U.S. flag

An official website of the United States government, Department of Justice.

NCJRS Virtual Library

The Virtual Library houses over 235,000 criminal justice resources, including all known OJP works.
Click here to search the NCJRS Virtual Library

Youth Perspectives on Their Relationships With Staff in Juvenile Correction Settings and Perceived Likelihood of Success on Release

NCJ Number
Youth Violence and Juvenile Justice Volume: 7 Issue: 1 Dated: January 2009 Pages: 46-67
Shawn C. Marsh; William P. Evans
Date Published
January 2009
22 pages
This study examined youths’ perspectives on their relationships with staff in juvenile correctional settings as well as their perceived likelihood of success in adjustment after their release.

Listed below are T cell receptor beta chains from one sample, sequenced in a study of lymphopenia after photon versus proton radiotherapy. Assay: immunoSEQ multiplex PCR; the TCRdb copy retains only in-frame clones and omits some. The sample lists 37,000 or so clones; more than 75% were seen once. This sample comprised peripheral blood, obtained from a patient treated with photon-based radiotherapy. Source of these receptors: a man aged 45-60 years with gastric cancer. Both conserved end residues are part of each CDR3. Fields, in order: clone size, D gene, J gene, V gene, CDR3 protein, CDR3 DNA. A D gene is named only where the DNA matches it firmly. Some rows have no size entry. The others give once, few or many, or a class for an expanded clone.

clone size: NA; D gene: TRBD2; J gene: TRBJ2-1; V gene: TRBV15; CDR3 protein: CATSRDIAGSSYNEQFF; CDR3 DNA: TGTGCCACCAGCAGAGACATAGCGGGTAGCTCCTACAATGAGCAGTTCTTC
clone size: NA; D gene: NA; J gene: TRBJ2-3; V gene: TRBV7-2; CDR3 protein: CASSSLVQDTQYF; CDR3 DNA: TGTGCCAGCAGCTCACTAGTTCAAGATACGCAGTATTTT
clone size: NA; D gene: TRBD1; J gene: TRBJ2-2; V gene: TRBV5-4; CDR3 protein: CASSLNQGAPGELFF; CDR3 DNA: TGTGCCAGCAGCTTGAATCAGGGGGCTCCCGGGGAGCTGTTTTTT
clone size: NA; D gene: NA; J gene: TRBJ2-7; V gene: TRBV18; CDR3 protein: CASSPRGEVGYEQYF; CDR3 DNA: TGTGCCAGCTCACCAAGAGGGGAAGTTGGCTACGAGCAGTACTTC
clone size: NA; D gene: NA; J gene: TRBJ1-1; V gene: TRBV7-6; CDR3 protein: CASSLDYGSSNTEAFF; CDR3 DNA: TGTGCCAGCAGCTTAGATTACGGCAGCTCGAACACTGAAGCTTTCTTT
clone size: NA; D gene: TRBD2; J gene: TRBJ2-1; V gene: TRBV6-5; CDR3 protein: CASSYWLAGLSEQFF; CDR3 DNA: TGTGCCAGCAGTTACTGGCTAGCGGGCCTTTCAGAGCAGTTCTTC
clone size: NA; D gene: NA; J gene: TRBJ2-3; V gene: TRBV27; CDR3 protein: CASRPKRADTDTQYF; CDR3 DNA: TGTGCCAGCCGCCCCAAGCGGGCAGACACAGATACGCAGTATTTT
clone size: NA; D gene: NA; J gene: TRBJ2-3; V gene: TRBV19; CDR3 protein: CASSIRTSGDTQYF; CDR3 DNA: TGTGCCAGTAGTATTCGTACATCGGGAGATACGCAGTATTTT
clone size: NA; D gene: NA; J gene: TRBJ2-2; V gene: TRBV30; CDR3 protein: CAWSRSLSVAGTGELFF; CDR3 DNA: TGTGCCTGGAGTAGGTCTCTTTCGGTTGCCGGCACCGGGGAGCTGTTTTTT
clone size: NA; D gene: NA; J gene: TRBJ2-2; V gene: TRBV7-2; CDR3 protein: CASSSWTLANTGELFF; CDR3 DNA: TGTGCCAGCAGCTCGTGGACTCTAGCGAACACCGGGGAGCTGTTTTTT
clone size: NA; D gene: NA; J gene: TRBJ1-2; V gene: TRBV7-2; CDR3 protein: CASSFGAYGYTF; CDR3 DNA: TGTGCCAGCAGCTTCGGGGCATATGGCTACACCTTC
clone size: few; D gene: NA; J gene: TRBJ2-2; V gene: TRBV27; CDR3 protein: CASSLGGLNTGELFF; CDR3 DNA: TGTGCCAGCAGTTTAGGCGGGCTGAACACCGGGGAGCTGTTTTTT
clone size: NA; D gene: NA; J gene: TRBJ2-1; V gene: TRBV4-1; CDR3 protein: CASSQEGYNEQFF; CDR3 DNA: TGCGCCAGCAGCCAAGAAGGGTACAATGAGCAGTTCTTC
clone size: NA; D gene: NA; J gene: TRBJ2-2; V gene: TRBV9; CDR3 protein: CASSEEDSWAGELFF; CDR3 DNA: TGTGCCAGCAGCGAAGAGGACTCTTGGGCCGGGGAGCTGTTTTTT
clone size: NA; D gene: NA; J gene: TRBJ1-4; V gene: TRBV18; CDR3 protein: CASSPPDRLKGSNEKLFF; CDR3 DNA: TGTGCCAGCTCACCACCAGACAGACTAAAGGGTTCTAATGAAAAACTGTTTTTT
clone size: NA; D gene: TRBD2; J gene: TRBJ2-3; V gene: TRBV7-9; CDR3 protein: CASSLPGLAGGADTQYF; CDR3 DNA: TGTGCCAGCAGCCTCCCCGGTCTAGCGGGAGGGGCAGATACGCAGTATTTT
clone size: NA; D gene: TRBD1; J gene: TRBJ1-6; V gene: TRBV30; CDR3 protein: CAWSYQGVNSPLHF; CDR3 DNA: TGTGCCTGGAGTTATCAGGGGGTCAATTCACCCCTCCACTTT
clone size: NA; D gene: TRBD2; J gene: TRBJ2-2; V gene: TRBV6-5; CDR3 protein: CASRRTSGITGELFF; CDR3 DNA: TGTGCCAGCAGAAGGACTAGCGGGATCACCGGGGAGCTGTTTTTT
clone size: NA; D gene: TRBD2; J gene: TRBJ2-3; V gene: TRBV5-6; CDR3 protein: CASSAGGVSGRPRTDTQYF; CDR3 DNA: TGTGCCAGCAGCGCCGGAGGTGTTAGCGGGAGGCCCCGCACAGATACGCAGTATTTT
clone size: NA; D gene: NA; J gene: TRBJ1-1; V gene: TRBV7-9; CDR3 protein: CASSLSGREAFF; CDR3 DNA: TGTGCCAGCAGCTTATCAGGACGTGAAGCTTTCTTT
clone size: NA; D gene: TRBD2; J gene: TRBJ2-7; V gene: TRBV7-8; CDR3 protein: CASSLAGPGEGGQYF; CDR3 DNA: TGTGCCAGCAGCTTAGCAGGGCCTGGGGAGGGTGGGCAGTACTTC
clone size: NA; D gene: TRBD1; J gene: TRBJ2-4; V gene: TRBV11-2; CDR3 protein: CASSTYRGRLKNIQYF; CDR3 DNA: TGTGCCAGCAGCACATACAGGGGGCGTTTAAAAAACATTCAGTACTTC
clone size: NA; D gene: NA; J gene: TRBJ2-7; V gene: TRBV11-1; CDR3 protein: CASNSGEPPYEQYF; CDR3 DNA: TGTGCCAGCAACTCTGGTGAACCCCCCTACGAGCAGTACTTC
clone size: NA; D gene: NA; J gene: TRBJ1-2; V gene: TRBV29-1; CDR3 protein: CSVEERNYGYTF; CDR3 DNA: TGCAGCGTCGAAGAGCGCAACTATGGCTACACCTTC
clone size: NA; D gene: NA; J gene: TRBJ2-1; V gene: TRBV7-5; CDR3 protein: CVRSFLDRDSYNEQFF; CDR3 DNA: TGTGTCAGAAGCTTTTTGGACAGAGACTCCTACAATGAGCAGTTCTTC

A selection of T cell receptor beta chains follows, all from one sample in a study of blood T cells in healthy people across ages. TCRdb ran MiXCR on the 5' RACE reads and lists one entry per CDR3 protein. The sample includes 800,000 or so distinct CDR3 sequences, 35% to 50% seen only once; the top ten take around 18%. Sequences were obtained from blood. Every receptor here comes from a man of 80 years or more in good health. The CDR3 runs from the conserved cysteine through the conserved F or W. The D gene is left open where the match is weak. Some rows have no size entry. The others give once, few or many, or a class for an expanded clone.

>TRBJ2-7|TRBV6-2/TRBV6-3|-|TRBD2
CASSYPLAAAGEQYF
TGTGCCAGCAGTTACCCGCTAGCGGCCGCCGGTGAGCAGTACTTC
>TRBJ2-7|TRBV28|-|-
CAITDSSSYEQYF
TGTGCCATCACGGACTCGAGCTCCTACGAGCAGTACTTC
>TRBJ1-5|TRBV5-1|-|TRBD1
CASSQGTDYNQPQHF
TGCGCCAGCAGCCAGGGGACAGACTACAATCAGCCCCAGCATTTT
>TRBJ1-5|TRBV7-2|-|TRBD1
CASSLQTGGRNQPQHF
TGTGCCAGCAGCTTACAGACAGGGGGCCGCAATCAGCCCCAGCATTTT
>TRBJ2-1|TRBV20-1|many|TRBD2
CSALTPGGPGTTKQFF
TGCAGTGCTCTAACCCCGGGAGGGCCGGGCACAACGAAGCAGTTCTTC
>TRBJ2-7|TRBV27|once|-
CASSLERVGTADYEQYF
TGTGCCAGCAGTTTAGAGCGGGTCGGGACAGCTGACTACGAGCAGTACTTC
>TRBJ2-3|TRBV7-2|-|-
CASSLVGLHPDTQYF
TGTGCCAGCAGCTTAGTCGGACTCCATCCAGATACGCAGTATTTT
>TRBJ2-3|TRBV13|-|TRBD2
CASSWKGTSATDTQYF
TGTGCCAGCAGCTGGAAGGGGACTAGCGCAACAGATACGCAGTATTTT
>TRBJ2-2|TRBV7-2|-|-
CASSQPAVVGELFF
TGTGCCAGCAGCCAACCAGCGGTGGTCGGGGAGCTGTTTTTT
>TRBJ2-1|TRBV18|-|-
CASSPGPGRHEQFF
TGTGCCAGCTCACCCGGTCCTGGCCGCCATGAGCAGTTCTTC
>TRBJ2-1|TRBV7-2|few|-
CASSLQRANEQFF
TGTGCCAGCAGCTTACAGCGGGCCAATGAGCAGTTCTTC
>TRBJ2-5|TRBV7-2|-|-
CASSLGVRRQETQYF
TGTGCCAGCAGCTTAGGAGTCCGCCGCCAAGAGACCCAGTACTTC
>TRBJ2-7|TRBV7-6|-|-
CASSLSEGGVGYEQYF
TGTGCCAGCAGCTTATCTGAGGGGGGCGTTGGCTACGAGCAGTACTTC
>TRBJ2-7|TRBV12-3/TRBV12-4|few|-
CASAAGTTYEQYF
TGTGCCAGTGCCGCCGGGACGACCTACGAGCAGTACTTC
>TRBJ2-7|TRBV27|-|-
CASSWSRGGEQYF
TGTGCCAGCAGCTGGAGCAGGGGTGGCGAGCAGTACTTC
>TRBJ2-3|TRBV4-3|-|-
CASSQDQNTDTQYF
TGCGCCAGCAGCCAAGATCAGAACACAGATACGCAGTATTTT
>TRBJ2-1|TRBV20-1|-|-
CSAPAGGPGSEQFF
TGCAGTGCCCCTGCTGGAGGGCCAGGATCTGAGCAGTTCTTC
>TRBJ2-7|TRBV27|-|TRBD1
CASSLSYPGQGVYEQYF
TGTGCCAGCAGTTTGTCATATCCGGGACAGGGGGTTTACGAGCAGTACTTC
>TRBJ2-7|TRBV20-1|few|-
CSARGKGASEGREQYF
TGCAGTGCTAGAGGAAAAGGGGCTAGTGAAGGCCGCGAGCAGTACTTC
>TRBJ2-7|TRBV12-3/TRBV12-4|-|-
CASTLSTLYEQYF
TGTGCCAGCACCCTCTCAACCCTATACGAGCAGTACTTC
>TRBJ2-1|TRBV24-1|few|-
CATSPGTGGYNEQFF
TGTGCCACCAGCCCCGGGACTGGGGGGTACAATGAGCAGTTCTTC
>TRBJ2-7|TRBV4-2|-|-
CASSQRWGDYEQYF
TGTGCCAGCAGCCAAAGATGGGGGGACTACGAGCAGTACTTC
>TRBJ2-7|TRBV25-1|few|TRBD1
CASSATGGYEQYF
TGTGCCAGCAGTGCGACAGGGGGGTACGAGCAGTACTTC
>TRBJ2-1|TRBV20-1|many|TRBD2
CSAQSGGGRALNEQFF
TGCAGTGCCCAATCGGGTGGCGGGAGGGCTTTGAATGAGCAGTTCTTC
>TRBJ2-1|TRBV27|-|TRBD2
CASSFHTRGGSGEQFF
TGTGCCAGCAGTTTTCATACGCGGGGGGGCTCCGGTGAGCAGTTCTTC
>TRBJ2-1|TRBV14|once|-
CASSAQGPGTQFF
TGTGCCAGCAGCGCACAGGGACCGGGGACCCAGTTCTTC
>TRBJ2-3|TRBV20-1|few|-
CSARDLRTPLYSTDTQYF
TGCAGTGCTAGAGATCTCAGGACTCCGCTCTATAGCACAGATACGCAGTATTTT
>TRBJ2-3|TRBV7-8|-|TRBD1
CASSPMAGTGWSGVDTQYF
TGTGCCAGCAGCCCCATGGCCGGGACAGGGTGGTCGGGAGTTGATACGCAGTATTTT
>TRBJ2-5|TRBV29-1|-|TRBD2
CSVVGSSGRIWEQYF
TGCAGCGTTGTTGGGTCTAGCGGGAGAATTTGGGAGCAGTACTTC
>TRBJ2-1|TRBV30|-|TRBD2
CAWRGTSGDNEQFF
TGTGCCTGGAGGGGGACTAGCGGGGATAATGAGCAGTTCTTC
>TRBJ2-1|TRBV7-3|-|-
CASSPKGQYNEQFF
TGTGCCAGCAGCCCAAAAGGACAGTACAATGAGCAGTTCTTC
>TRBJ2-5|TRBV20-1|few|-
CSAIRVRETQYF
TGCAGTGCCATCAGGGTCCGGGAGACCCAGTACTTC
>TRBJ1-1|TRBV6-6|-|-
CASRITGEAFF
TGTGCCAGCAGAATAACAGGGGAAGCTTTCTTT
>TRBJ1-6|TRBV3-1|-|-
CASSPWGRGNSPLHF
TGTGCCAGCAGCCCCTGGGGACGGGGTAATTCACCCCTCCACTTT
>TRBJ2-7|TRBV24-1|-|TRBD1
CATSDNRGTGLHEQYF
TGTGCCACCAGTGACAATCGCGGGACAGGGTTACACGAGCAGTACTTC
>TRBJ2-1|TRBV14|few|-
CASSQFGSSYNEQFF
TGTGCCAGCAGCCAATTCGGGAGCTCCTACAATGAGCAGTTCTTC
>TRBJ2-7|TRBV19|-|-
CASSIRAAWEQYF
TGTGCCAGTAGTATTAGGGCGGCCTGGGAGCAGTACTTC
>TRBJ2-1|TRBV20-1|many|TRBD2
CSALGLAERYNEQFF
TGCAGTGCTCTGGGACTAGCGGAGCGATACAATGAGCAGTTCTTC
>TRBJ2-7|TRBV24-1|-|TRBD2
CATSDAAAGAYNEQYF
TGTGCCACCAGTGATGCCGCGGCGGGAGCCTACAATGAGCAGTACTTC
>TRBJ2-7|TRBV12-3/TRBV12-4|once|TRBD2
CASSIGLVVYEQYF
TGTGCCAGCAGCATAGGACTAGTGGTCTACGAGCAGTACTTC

Three types of youth-staff relationships were identified based on the qualities of satisfaction, coping, and closeness. The relationship types are called “balanced” (high across the three dimensions); “practical” (low in closeness); and “engaged" (low in coping). On average, youth in the “balanced” group perceived the greatest likelihood of success on release. The “practical” group was somewhat less optimistic about their success upon release; and the “engaged" group was pessimistic about achieving a positive adjustment after release. The findings suggest an association between problem solving strategies used by staff in the relationship and a less positive forecast by youth about their future. Given these findings, it is reasonable to promote and provide training for youth-staff relationships that are “balanced” in nurturing satisfaction, coping, and closeness. Study data were collected in June and July 2006 through surveys of youth in selected juvenile correctional facilities in Alaska, Idaho, Nevada, and Oregon. The correctional staff that were the focus of the study consisted of frontline direct-care staff who were responsible for the daily supervision and rehabilitation of resident youth. A total of 543 youth participated in the study. The youth completed a 144-item instrument designed to assess youths’ experience in the facility, social networks, key personality traits, perceived likelihood of success, and fears and goals for the future. A youth mentoring relationship quality inventory developed by Rhodes et al. (2005) was used to explore how incarcerated youth perceived their relationship with a juvenile care worker to whom they usually turned for help and advice. 2 tables, 4 figures, 2 notes, and 68 references